27 September 2006
The Kindness of Strangers
This afternoon, while biking home from campus, I did something really stupid. I’m not entirely sure what happened, but I think I was signaling a turn with my right hand when somebody stepped into the crosswalk, so I applied the brake – the left brake only. That’s the one that stops your front wheel – the one that you’re not supposed to use alone, because when you do, you fly over the front handlebars. (And as Jonski Papa told me, “that’s why you’re always supposed to signal with your left hand.” Oh! Is that the reason? Who knew?)
I ended up crashing onto my left side, primarily on my shoulder. I immediately screamed in pain, then started yelling “someone please come help me!” Since I was right at a bus stop on a busy corner, there were plenty of someones to help, and they did. Good thing, because I could see busses approaching! (I was about even with the stop sign and have a bright yellow helmet so was probably safe, but seeing a bus bear down on you while lying in the street is no fun thing.)
It took 3 people to get me up – someone to remove the bike (it was on top of me), and one for each arm. My left shoulder already hurt incredibly, and I’m sure my face was contorted in pain. One woman offered me her cell phone to place a call, and I thought 1 millisecond about getting home (2+ miles) on my own (“I could put my bike on the rack in the bus… Nah!”), then accepted her offer and called home for a ride. Another woman offered to stay with me, then walked me and my bike over to a bench where I was to be picked up.
As we were walking, she told me a story of how her father was mountain biking, hit a branch and flipped over twice, and landed with his bike up on another branch. I think this was intended to make me smile, but I was too much in shock for it to really help. When they first retrieved me from the street, this same woman did some ‘range of motion’ kinds of tests with my arm, and told me that if it still hurt in a couple of hours I should have it looked at. I meant to ask what kind of medical training she had, but was too absorbed in my pain.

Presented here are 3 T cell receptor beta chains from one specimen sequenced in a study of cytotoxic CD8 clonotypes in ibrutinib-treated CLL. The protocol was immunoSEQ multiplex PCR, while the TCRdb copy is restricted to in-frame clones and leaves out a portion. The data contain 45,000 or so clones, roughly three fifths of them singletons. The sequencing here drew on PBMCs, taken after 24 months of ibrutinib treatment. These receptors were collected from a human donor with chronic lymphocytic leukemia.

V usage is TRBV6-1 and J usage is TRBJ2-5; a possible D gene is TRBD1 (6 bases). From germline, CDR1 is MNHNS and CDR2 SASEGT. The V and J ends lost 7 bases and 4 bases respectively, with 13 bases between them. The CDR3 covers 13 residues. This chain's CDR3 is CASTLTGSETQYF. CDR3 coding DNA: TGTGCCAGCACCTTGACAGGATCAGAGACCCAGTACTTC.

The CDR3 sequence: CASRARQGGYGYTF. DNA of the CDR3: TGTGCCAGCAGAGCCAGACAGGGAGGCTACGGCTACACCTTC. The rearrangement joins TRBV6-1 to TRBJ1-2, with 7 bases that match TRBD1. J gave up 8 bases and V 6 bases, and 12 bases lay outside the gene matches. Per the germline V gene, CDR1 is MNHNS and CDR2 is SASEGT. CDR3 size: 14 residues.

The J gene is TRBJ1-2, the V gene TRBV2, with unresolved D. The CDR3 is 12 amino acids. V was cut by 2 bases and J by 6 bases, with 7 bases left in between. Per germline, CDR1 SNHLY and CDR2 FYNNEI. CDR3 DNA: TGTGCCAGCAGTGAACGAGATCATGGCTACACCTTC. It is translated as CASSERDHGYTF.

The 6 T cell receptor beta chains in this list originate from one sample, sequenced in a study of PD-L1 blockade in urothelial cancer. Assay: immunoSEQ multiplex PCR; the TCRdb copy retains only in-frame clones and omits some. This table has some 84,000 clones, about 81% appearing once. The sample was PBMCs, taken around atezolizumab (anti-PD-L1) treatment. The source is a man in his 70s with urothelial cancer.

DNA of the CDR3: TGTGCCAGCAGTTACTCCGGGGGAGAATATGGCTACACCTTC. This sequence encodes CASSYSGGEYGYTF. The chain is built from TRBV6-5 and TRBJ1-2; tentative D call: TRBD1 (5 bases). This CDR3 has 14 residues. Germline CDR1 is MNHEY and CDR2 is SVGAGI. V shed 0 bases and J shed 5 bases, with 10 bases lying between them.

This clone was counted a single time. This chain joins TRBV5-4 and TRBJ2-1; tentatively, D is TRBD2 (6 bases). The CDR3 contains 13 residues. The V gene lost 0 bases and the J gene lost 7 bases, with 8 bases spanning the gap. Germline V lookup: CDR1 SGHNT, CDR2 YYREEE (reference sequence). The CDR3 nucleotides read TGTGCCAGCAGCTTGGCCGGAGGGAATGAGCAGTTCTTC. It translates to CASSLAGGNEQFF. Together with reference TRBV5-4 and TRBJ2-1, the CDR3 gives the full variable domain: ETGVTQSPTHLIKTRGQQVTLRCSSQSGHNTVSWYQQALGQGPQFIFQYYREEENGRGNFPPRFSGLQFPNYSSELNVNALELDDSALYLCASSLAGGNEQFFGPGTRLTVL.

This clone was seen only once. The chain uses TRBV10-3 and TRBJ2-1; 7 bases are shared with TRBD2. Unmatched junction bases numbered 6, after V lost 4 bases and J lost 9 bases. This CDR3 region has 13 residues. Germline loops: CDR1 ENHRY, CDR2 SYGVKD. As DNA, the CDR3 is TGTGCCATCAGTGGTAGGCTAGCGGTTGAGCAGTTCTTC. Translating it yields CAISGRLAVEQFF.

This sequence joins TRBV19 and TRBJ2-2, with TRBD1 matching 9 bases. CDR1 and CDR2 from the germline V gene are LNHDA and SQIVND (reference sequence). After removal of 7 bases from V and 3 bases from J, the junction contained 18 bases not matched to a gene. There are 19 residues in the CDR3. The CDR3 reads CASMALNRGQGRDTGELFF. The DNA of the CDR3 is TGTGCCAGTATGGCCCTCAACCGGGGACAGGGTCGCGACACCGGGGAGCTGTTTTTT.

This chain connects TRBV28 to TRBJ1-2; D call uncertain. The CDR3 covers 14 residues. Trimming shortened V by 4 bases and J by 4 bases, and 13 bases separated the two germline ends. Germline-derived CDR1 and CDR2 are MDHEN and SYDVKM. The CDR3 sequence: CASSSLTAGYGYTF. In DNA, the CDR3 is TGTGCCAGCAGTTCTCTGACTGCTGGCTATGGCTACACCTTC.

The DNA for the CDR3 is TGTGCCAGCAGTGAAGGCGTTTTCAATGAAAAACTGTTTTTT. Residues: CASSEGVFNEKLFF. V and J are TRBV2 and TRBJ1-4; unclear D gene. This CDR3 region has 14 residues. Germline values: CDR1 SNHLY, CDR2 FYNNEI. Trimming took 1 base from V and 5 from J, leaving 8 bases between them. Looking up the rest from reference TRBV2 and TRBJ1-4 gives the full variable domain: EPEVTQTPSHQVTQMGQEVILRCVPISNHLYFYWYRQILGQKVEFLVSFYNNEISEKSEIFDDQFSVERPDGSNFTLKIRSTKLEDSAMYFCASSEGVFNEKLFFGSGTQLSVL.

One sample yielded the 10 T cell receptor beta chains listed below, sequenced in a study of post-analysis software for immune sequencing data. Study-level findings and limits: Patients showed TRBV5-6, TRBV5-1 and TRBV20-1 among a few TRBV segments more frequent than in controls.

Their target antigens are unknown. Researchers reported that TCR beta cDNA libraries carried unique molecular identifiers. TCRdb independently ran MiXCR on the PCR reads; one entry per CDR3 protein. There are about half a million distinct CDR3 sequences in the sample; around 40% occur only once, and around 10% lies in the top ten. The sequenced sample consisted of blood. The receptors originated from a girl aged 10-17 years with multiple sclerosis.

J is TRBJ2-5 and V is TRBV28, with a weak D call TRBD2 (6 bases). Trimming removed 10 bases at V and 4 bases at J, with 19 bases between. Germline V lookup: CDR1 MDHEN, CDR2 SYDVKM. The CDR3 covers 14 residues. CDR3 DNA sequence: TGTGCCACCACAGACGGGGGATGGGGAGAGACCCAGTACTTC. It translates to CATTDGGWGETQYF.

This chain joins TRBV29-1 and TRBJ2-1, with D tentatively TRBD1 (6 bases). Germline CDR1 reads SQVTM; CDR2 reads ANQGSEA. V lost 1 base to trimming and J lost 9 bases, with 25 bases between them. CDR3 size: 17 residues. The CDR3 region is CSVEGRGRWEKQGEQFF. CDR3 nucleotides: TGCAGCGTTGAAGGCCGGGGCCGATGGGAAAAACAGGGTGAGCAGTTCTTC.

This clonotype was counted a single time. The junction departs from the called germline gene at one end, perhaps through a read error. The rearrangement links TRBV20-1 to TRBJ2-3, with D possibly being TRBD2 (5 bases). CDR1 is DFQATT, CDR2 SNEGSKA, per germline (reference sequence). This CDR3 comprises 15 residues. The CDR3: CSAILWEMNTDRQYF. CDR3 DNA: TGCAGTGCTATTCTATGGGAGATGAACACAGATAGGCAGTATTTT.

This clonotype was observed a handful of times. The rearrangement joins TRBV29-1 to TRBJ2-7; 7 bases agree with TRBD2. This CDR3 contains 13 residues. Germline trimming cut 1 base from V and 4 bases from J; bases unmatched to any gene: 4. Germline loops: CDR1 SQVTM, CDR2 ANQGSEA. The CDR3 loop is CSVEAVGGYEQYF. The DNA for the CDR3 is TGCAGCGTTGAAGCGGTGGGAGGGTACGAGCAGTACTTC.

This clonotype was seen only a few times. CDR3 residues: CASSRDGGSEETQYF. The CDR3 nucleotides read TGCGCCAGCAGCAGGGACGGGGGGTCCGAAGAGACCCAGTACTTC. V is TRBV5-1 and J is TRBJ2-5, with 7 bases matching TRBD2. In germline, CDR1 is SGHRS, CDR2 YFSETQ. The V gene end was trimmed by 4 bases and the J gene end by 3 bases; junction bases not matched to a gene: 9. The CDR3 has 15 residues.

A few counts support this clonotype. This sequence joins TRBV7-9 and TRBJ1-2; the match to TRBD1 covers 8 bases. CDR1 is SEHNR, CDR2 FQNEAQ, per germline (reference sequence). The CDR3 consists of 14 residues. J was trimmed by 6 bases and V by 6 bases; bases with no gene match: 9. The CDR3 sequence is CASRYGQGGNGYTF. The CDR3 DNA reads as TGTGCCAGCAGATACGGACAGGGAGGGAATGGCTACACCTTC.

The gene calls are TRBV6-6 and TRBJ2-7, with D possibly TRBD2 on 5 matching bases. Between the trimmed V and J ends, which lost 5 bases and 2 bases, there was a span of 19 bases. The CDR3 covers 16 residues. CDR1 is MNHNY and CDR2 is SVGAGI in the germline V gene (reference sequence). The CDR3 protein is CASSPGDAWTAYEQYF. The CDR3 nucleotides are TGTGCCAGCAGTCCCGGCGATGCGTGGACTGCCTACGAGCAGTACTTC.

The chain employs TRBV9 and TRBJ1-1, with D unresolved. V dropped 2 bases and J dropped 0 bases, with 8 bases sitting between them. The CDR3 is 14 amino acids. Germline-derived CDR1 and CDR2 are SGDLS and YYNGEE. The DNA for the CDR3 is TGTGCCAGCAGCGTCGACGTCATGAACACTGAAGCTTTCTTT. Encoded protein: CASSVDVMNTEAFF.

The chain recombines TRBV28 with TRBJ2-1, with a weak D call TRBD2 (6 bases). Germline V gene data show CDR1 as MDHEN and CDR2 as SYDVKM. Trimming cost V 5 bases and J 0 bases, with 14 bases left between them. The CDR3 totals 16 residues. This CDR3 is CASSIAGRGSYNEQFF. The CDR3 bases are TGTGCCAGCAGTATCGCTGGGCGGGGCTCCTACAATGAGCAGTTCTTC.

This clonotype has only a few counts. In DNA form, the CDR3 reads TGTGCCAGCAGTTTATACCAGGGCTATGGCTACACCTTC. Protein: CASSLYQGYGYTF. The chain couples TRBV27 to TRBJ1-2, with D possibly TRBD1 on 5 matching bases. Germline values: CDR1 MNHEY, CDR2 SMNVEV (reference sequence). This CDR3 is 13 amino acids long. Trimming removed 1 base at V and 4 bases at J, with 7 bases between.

I cried and shook and tried to do relaxation breathing while waiting for my ride, but it didn’t help much. (I must have sobbed for at least half an hour before finally calming down.) Jonski Papa and I discussed what to do – wait, go to the ER, go to urgent care. He seemed to be thinking something was broken, because he didn’t want me eating or drinking (in case I needed sedation), and was leaning towards the ER. Yet from previous experience, we knew that the urgent care place is less impersonal than the ER, and when they can’t handle the problem they call ahead to the ER and send you over. So I decided to take that approach.
After more arm manipulations and a series of x-rays, the doctor determined that nothing is broken. The pain is probably from the impact and “contusions” (does that just mean bruising or something else?). She predicts I will be sore for some time (and will have giant bruises on my knee and elbow – the knee was scraped more deeply, but the elbow had asphalt and other road gunk in it!).
I’m glad nothing was broken, but feel pretty stupid (on top of the pain). But I guess that’s how many accidents happen, through some momentary lapse of attention or judgment.
On the bright side, I was able to prevail on the kidness of strangers. It was heartening to see that in a moment of need, people sprang to my assistance rather than continuing on their way. I was thanking people profusely through my tears, but I never thought to ask anyone their name. So whoever you are, and wherever you are tonight, I hope you have a warm glow inside, for having helped a stranger. (And if you missed your bus, I’m sorry!)